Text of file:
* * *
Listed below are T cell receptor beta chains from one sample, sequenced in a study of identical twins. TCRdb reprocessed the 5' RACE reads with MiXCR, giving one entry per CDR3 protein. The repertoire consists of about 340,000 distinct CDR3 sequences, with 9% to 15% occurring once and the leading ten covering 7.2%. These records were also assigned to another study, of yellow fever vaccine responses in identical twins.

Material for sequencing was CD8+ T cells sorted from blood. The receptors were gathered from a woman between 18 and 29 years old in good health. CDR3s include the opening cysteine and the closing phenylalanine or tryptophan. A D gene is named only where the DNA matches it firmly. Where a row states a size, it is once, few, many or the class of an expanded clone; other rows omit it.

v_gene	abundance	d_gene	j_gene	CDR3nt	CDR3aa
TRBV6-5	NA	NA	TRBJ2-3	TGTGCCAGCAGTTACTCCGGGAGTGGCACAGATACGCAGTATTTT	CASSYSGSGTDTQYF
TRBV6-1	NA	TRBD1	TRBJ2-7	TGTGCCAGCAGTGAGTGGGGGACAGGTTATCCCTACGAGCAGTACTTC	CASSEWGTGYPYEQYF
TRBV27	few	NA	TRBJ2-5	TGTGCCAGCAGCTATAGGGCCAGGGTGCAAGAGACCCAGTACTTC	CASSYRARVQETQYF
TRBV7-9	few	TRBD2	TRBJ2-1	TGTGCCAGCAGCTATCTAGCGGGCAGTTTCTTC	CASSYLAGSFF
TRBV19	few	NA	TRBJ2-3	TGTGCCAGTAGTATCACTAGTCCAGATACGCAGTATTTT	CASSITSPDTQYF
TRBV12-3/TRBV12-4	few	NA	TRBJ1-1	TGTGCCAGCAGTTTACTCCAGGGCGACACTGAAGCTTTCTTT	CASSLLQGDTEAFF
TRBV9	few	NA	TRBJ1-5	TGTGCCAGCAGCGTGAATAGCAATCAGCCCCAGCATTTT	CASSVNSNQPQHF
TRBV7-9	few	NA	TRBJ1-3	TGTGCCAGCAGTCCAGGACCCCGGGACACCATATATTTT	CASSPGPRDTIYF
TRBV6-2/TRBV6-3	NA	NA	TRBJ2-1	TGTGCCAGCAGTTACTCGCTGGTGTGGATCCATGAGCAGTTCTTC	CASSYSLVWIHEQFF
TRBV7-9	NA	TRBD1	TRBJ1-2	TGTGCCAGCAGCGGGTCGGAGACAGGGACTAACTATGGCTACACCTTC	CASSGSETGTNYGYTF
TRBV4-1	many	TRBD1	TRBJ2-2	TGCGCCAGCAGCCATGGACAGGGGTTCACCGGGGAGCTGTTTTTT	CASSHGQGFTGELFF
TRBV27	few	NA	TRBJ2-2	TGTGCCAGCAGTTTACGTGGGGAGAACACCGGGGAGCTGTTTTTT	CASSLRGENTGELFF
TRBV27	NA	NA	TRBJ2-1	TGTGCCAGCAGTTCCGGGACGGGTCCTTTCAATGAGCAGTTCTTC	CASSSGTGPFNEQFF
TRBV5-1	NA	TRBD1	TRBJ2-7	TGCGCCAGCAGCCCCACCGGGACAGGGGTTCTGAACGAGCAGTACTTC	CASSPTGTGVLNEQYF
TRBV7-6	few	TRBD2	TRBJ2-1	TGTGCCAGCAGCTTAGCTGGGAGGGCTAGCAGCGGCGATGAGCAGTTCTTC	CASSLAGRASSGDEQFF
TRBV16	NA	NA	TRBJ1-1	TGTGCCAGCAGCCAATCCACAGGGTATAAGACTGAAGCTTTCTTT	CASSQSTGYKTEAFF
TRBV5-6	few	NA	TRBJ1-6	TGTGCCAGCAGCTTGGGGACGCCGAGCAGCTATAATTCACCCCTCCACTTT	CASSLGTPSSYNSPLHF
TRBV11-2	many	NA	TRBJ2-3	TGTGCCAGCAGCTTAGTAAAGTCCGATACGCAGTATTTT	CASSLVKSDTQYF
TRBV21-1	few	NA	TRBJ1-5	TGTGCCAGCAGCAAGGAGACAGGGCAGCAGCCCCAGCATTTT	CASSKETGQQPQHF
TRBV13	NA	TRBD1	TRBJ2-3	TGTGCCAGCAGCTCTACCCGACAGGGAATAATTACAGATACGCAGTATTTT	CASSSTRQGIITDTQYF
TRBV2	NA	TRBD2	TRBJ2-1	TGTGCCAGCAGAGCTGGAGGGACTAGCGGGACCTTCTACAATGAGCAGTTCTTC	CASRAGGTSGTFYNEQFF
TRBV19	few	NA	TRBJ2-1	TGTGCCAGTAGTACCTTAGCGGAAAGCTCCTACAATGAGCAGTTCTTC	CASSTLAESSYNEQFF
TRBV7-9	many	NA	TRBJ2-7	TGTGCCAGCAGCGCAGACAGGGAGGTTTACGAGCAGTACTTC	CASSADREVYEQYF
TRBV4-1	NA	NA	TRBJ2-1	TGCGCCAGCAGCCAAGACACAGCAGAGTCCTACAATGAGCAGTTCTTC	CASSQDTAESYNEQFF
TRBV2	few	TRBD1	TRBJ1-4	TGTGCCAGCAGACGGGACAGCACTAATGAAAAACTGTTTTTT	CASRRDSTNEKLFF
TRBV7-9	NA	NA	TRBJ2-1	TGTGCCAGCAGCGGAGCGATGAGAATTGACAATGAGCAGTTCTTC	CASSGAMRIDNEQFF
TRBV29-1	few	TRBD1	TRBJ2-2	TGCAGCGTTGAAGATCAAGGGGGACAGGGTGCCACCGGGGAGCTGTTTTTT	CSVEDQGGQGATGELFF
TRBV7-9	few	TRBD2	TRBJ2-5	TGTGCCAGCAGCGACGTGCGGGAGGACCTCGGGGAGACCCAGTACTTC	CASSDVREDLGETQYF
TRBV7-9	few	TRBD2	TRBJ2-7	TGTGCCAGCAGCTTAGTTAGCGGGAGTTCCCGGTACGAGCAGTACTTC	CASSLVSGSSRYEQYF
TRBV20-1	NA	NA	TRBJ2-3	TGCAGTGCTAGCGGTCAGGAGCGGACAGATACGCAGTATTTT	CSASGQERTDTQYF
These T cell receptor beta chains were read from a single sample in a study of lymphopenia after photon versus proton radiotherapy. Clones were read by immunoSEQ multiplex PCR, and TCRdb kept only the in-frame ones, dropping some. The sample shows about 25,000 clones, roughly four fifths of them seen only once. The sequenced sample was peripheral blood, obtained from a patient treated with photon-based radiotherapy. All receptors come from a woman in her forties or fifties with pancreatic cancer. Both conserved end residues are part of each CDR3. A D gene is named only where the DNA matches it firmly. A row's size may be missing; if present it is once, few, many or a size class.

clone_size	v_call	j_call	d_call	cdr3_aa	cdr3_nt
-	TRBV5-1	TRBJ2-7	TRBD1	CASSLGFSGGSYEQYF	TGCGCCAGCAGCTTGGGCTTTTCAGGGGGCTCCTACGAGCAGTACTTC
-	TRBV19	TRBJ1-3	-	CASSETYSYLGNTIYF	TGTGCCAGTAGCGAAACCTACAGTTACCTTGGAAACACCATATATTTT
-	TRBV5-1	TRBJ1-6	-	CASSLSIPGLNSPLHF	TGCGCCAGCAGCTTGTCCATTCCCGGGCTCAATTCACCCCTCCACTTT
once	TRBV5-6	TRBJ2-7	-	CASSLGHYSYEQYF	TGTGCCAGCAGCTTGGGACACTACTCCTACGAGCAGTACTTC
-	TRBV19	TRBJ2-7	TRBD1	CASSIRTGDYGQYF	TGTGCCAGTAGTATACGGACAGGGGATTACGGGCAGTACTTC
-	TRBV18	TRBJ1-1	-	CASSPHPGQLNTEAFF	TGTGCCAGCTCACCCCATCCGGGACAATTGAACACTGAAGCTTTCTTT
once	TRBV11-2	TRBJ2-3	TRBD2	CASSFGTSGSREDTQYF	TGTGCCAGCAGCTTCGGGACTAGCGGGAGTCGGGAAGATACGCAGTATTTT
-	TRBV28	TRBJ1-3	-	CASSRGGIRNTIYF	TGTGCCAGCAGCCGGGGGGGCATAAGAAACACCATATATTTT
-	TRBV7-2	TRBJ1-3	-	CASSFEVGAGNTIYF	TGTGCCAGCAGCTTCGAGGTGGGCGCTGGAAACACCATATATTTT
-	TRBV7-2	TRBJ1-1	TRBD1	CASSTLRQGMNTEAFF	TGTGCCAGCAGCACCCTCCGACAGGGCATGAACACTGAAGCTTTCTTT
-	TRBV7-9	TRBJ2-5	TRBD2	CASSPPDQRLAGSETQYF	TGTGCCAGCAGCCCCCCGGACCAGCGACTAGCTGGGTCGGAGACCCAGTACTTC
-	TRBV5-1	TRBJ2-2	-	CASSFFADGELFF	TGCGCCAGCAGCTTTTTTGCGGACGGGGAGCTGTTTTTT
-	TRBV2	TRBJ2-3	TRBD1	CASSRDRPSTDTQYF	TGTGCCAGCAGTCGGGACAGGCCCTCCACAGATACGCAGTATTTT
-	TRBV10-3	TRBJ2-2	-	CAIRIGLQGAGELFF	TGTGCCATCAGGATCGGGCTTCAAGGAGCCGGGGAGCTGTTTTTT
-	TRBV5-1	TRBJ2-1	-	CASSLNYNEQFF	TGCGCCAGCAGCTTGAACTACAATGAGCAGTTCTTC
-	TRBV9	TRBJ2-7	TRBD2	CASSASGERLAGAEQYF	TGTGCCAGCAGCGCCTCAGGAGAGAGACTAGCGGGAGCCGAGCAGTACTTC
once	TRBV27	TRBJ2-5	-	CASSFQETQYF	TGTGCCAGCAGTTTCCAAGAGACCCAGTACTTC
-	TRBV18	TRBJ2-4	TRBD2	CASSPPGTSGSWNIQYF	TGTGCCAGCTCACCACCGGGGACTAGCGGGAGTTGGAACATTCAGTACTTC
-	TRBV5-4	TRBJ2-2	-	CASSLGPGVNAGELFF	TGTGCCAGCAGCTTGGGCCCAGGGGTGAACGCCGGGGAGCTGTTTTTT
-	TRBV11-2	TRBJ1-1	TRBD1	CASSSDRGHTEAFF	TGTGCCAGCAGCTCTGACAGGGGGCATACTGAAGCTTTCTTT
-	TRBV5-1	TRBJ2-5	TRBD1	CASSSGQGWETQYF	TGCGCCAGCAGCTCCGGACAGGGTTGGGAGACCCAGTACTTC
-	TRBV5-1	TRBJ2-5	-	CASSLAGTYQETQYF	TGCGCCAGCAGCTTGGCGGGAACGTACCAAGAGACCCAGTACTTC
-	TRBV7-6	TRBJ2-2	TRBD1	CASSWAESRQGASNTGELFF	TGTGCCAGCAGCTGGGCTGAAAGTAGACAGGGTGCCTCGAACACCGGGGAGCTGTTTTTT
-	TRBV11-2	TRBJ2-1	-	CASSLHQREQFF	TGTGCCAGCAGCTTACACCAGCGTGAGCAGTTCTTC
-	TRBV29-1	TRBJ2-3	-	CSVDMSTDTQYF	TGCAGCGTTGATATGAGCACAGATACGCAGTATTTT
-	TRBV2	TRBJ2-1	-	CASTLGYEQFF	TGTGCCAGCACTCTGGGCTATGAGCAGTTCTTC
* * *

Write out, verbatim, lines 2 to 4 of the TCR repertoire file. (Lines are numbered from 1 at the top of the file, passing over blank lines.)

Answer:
Material for sequencing was CD8+ T cells sorted from blood. The receptors were gathered from a woman between 18 and 29 years old in good health. CDR3s include the opening cysteine and the closing phenylalanine or tryptophan. A D gene is named only where the DNA matches it firmly. Where a row states a size, it is once, few, many or the class of an expanded clone; other rows omit it.

v_gene	abundance	d_gene	j_gene	CDR3nt	CDR3aa
TRBV6-5	NA	NA	TRBJ2-3	TGTGCCAGCAGTTACTCCGGGAGTGGCACAGATACGCAGTATTTT	CASSYSGSGTDTQYF